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Google trials AI-generated summaries to limited users in US, UK

Months after introducing artificial intelligence (AI) to its search engine, Google (NASDAQ: GOOGL) is moving on to list AI-generated responses for user queries on its platform.

Google’s new policy will see AI-generated answers appear ahead of regular search engine results as an “overview” for certain topics. The AI-backed response is Google’s attempt to provide robust written results for users after early studies into AI and other emerging technologies yielded impressive results.

For over a year, Google has been tinkering with AI-based results with its Search Generative Experience (SGE), racking positives along the way. Early users of the AI experiences noted helpful results when presented with AI-generated responses to specific questions, such as “How to get stains off clothes.”

Hema Budaraju, senior director at SGE, disclosed that Google will now proceed with providing users with AI-based answers in light of previous studies.

Rather than throw open the floodgates, Google says it will roll out the AI offering in Google Search using a cautious approach. For starters, the tech giant will only offer a portion of United States-based users with the service, extending the same strategy to a slice of users in the United Kingdom.

The slow-and-steady approach is expected to prevent Google from certain pitfalls, including misinformation and bias. Buduraju disclosed that the big tech firm will continue tweaking the service for consumers to ensure its safe usage amid turbulent times for the sector.

“We will find issues of bias and safety, but the commitment is to find these and then invest in making it better,” said Buduraju in an interview with the BBC.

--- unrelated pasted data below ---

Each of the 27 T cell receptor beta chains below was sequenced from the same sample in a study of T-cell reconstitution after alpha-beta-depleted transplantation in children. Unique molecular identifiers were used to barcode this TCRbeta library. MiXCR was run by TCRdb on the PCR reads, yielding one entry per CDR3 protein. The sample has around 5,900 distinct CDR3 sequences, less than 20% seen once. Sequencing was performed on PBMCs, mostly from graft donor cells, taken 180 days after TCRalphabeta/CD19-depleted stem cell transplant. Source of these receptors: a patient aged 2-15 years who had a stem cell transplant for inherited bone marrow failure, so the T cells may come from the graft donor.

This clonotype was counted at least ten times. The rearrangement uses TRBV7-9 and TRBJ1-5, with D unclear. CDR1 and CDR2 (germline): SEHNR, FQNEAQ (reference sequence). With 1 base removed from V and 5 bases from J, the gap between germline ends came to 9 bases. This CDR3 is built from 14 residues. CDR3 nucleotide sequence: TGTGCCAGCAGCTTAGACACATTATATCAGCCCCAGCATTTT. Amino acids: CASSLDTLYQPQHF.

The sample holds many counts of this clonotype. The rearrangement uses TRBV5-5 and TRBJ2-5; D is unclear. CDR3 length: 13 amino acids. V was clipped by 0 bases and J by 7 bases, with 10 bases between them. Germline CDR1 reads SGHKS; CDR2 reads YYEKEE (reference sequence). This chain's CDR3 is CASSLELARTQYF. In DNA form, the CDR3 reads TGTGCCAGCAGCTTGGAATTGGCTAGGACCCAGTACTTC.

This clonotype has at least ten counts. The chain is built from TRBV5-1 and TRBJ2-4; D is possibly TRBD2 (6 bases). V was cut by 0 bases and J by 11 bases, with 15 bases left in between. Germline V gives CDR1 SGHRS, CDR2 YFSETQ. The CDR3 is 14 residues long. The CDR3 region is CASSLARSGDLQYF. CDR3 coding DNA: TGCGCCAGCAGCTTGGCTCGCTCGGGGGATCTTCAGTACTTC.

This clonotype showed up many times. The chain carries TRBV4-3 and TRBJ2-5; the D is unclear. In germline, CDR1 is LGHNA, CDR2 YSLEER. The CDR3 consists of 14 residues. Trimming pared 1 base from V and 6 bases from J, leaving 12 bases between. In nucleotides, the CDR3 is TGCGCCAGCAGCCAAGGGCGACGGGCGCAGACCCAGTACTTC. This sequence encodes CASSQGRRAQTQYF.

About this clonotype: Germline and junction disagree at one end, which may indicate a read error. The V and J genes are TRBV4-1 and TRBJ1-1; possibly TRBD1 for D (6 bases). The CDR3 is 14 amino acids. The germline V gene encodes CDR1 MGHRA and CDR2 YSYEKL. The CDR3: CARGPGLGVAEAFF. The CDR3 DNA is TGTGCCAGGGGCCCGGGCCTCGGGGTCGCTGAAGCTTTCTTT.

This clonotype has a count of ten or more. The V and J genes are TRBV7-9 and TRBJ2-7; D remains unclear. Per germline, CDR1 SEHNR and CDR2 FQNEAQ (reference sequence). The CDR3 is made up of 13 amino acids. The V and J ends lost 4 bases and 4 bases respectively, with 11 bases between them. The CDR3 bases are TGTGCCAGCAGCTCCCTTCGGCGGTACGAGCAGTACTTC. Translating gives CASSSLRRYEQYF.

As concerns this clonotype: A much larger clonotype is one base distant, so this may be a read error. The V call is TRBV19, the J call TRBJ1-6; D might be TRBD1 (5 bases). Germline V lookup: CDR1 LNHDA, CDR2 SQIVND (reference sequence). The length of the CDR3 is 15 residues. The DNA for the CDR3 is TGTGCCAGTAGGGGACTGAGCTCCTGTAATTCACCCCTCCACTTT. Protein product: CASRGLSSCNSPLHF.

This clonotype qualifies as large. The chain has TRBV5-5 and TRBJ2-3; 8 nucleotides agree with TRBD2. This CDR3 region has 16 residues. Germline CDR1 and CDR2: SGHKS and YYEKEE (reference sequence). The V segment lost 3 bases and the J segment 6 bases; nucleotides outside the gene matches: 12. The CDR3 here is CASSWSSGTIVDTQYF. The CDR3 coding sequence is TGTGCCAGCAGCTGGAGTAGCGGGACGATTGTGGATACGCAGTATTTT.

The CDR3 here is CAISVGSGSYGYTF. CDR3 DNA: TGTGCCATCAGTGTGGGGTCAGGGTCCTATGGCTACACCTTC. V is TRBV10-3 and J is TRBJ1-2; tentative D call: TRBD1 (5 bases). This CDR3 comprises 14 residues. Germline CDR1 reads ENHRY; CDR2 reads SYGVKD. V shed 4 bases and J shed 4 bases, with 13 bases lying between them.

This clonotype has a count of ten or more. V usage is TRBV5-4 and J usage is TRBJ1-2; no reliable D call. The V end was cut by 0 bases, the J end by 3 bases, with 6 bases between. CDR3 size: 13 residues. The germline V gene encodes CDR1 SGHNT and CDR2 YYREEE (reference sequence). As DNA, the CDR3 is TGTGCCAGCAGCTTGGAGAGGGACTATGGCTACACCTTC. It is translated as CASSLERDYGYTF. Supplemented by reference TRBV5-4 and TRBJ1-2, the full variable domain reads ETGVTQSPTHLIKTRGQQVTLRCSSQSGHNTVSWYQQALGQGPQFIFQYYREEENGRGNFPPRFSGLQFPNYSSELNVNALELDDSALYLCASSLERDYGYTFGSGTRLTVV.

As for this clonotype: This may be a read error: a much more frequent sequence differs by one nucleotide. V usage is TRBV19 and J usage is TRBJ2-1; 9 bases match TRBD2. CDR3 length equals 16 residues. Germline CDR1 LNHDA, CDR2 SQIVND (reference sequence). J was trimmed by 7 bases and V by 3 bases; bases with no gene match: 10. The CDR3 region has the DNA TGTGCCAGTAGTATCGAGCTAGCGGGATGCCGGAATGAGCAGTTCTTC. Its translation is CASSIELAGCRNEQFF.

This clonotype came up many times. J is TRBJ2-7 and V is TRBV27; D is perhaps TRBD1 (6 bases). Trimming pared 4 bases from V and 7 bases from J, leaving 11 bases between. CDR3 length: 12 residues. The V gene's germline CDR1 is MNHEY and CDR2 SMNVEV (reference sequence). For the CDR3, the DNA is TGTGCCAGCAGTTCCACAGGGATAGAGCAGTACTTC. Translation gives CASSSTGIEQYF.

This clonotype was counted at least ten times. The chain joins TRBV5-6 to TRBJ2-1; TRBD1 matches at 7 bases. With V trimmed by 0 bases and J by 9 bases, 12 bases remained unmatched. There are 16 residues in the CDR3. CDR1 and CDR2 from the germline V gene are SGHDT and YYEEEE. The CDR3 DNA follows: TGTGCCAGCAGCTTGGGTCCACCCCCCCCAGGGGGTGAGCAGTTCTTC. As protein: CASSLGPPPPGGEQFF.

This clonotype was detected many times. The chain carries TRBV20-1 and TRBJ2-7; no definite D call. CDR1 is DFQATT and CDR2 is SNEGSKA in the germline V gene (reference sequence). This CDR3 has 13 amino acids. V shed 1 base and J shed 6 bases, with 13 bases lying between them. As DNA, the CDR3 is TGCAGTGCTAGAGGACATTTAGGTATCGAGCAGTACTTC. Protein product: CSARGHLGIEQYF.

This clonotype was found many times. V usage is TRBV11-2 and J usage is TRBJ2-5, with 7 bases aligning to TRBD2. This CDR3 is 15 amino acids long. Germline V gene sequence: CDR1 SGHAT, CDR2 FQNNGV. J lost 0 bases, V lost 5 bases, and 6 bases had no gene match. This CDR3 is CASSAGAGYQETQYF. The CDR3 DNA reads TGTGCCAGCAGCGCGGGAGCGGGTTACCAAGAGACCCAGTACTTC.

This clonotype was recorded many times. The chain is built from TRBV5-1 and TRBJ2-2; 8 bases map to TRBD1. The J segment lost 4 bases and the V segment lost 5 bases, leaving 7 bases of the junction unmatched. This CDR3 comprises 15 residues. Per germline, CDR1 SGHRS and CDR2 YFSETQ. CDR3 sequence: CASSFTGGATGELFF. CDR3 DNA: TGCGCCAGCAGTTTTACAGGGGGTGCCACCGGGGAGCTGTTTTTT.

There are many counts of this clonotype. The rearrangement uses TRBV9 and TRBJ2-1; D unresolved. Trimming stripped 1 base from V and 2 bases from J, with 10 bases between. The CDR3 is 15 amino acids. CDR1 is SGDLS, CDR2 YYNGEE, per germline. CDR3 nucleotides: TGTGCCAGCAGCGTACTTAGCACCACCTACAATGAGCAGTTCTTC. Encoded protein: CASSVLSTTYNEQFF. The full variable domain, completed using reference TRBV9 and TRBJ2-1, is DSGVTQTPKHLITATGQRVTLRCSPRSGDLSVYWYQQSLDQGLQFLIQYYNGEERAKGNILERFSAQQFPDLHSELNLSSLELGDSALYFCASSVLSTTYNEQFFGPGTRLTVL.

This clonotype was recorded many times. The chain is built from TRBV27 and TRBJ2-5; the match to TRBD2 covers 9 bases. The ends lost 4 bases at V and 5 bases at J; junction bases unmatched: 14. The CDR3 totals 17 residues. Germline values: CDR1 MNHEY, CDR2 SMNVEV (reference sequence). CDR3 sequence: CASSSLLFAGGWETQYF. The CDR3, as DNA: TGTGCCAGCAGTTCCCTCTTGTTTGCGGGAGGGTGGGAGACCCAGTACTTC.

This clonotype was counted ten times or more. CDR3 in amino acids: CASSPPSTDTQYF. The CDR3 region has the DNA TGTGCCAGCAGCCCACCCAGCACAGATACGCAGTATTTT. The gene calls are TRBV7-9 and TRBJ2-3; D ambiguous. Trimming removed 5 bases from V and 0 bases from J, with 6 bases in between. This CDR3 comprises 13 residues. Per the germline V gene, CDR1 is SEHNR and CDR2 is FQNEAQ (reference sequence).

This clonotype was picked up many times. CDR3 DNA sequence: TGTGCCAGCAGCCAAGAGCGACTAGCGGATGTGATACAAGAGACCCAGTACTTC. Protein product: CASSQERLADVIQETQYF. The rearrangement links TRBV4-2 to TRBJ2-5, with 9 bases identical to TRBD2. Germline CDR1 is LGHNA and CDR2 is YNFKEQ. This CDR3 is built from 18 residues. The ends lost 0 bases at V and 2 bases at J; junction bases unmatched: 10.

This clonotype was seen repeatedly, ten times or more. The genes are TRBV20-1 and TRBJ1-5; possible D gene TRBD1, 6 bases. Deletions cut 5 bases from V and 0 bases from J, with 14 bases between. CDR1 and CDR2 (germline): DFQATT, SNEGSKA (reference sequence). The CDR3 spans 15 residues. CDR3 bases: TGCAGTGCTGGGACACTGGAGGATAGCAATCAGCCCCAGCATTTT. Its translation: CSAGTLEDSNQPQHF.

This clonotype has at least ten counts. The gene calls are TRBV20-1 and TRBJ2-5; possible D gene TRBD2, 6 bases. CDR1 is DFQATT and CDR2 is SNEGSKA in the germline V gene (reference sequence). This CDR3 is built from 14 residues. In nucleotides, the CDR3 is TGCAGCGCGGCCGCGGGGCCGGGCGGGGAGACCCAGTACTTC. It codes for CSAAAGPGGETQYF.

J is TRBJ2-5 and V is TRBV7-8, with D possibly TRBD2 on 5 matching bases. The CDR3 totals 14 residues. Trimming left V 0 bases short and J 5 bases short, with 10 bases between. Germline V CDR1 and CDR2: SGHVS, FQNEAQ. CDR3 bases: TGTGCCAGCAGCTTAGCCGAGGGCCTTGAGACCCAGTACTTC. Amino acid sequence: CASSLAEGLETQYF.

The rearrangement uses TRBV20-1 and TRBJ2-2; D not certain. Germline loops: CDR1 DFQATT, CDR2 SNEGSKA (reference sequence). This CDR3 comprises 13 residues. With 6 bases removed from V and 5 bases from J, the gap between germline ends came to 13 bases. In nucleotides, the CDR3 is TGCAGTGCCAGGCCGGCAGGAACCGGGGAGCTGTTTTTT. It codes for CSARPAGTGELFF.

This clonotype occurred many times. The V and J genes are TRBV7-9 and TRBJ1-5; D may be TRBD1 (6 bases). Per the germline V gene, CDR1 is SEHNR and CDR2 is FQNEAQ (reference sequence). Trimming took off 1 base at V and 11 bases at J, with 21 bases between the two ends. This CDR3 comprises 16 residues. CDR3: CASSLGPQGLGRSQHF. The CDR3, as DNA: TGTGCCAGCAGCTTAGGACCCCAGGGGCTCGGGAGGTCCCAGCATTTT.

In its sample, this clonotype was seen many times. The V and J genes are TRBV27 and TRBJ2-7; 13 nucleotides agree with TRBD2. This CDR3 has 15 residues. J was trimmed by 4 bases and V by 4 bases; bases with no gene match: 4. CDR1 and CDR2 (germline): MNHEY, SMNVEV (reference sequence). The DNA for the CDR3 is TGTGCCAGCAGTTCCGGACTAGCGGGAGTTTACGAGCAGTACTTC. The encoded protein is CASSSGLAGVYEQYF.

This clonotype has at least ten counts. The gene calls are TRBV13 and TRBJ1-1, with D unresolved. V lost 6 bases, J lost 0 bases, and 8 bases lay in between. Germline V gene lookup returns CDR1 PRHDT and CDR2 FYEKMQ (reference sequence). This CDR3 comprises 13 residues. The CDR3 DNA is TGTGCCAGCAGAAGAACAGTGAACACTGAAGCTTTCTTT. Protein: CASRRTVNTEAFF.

Google says it will prioritize accuracy of information over fluency as part of its decision to lean on AI-generated results for its search engine.

Several glaring problems currently plague Google’s new policy, including the difficulty of “prioritizing responses that sound human and are completely objective.” Other issues include claims from diverse quarters that Google’s SGE has a propensity to misinterpret questions, generate its facts, and select low-quality sources for its responses.

AI on the horizon for news publishers

Google is not the only firm incorporating AI into its search engines, with Microsoft (NASDAQ: MSFT) and other firms experimenting with the move. With Bing and Google Search steamrolling ahead, publishers are worrying about the potential for dwindling revenue, given the nod to AI-generated content.

There is wide speculation that users could rely on AI-generated results without scrolling to click on actual websites, putting a dent in the revenues of publishers.

However, Google attempts to allay their fears, claiming that the search results will continue to show ads. It also clarified that its early studies recorded an uptick by clicking multiple websites in search of further information.

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